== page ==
Both links offer some good insight as to what goes on behind the scenes. As patients, we just want to be taken care of, but behind what we may see are some long political battles, ones the hospitals I’m sure would rather do without.
So why are they battling for patients, it comes right back to insurance contracts and somewhat of a bidding war, who covers what percentage, and who’s best positioned with the payment coverage. We have similar battles in California with hospitals duking it out as well, not to mention the balance billing situation that is once again being reviewed in court. Tenet and Kaiser have been in court in California over some of the same issues as far as compensation with out of network patient compensation amounts. In addition to taking care of sick patients, the insurance industry has also created one big area of distraction from the focus of better health care.
To further complicate issues, some hospitals simply do not have the funds to legally battle all the complexities and thus end up in bankruptcy, read the “Desperate Hospitals” series below for some additional information.
Last year in California, Tenet sold 5 hospitals as well to keep on top of the investor demands, and sad but true realism, hardly anyone here in the US is investing in healthcare with more going overseas, with venture capital organizations investing in building hospital chains overseas. Speaking of Venture Capital, Blue Cross has enough profits to create their own Venture Capital firm too, so read between the lines to see where the money is and where the money is not.
Why is some of this happening, party because we let some of it occur, while the insurance industry (much like Wall Street) was busy investing in business intelligence software and working on their formulas or algorithms, much of healthcare was bliss trying to focus on healthcare. This would really come down the tubes later and allow the industry to literally control how everything is done in healthcare, in other words, risk management is what runs healthcare today, not the focus of better healthcare as we are now observing a continuous downfall in all areas of healthcare when it comes to just getting taken care of. The folks that have the data and who know how to manipulate the algorithms we all use for decision making processes are still ruling the roost, while without the equivalent tools to do battle, the rest somewhat become victims, and that is us, the patients.
As reported today in the Wall Street Journal, the pressures have even continued to accelerate with hospitals with having to sign up with Experian credit services, so before services offered can be considered, they are forced to look at the algorithms or formulas provided to hedge and see what the risk factor is if a patient will be able to pay.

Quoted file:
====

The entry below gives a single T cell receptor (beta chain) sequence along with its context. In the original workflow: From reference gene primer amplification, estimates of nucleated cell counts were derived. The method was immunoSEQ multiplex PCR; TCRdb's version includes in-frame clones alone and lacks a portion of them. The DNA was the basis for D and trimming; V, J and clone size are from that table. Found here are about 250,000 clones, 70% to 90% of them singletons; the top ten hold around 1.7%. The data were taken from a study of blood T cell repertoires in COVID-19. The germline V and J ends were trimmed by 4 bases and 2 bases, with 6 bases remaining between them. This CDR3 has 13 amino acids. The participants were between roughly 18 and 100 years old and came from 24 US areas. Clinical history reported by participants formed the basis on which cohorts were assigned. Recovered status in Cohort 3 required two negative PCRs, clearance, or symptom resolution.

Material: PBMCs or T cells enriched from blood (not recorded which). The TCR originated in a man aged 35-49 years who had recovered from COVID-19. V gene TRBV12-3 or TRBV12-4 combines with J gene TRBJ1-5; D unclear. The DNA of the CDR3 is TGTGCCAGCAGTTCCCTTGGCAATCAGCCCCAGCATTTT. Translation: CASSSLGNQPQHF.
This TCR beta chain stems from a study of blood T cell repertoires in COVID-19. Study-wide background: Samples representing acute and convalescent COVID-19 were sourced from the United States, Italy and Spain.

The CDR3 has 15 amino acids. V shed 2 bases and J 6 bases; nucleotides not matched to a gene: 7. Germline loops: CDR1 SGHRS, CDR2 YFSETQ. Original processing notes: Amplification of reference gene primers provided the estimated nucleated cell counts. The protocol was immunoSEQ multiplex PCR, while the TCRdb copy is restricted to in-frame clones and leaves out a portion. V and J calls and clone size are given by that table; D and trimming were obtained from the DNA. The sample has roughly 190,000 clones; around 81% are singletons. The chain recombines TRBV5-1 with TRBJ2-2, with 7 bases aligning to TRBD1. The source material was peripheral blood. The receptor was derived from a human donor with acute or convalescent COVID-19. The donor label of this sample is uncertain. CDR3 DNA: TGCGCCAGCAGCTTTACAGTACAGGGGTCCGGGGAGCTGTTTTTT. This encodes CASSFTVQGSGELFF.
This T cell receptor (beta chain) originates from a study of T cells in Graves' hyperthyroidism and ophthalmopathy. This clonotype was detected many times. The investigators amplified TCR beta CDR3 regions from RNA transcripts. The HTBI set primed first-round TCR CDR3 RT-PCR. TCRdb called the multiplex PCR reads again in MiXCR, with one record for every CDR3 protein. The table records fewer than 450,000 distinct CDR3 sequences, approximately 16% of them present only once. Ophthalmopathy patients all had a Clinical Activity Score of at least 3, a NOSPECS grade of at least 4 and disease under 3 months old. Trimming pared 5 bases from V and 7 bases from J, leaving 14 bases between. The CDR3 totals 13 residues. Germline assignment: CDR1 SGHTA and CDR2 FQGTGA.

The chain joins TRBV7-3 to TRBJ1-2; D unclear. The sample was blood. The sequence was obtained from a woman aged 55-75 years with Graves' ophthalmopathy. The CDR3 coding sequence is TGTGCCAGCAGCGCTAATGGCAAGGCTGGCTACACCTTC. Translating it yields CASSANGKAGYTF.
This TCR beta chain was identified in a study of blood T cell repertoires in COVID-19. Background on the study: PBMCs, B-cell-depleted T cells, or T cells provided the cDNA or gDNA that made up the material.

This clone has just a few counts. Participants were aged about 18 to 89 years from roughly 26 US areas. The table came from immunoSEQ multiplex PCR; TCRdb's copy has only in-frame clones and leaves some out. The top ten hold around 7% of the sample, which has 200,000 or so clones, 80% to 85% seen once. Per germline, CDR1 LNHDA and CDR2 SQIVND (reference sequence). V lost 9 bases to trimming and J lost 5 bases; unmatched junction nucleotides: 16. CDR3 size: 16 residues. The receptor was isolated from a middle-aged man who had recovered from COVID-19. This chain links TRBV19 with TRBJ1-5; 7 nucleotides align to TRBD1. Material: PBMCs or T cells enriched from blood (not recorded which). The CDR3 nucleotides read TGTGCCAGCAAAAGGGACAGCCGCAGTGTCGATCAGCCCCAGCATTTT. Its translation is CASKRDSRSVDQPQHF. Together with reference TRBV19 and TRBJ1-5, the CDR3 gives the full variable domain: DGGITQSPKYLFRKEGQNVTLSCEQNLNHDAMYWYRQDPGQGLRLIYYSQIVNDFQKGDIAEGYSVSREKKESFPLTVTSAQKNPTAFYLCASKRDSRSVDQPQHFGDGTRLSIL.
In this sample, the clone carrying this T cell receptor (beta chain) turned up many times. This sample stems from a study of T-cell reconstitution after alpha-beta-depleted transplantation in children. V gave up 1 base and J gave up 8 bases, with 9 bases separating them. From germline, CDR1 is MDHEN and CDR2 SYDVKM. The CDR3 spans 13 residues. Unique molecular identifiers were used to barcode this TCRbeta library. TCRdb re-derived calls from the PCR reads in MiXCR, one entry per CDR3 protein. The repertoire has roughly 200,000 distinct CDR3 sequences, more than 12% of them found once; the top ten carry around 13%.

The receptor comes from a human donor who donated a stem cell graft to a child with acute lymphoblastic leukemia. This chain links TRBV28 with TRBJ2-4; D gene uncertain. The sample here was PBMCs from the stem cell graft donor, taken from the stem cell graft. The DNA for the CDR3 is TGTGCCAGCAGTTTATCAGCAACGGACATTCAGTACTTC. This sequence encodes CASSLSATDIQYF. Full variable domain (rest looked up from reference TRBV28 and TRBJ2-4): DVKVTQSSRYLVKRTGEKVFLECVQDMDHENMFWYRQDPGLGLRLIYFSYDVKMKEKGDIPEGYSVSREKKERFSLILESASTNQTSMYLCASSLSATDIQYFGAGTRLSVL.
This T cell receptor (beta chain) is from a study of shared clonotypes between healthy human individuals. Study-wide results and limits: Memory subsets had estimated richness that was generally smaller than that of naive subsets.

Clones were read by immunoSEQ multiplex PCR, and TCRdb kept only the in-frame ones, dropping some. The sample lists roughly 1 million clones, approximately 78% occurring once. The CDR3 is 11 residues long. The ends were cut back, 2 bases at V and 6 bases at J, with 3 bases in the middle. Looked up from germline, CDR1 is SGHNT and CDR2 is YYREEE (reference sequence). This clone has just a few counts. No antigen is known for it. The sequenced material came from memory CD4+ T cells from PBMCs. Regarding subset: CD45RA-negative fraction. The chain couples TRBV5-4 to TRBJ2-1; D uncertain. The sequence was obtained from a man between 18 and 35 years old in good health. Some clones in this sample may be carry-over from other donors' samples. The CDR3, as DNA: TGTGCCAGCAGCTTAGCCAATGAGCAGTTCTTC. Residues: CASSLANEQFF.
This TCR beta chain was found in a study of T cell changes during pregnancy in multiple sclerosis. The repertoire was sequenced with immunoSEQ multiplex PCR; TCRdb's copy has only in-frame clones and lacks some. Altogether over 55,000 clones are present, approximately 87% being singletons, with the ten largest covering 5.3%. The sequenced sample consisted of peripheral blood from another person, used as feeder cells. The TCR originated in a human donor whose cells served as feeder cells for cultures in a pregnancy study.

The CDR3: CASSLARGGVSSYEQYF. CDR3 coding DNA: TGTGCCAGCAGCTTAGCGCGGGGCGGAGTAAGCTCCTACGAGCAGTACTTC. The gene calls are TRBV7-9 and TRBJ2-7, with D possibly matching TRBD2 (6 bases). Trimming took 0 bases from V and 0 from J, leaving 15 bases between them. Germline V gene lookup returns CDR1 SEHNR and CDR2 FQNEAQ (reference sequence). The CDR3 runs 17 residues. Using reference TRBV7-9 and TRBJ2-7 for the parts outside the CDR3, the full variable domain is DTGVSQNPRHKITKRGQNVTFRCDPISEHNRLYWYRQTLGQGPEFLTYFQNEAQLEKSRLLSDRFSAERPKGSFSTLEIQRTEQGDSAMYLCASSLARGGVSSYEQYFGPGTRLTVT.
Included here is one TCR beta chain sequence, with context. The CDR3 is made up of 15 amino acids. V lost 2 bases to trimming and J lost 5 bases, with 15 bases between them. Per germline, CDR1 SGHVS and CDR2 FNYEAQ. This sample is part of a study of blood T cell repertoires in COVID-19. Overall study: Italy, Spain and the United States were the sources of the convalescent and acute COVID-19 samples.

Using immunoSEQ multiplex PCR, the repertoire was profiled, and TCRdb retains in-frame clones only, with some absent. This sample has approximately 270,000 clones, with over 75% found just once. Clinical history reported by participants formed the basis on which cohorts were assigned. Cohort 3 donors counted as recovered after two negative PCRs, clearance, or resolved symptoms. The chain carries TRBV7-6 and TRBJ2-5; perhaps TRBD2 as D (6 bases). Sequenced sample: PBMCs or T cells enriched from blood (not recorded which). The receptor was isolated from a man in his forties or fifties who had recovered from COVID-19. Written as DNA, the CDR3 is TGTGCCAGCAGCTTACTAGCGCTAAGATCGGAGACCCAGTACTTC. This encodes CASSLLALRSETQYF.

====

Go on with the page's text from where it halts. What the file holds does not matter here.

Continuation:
Some hospitals also have had to put their debt up on the auction block too. There are a couple of websites set up to do this already, and most of the time the hospital has the final say over who is awarded the big, and it may not be the highest.
I know I used this word a lot “algorithms” but those are the formulas used today for business intelligence, and what decisions are based on, so if for some reason, you may not think technology and software plays an important role today, think again as it is all around you. Do you know how much software from Microsoft goes into our cars for example, something most may not even think about, but it is all around you in almost everything you do today, so any opportunity to learn and read up, is one to take, as bliss will get you turned upside down today.
It is a shame that it has reached this point today in healthcare, when the real focus should be to take care of our citizens, but we can’t go backwards either, and thus these are the cards dealt to us by insurance companies and risk management, and thus like Wall Street, the formulas will continue to run and influence decisions until we reach bottom to where the money runs out. There are many parallels here and something we should all think about, we’re being hedged, like it or not, and the more knowledge we have to bring back to the table, the greater strength we will have. The related reading below will fill you in on some related posts from the recent past. BD
For a rare look at how hospitals compete for the commodities that really matter to them — primarily patients and their insurance coverage — check out a rough and sometimes brutal war Tenet Healthcare has waged against its larger rival HCA in El Paso, Tex., for much of the last past year.
The weapons in this case are discounts and “exclusive provider” arrangements that hospital chain use to lock in customers — in this case, El Paso County’s $10 million, self-funded public-employee health plan — and, not coincidentally, to lock out their hospital rivals. At ground zero in this battle are third-party health-plan administrators, middlemen who bear the brunt of the hospitals’ competitive positioning.
The weapons in this case are discounts and “exclusive provider” arrangements that hospital chain use to lock in customers.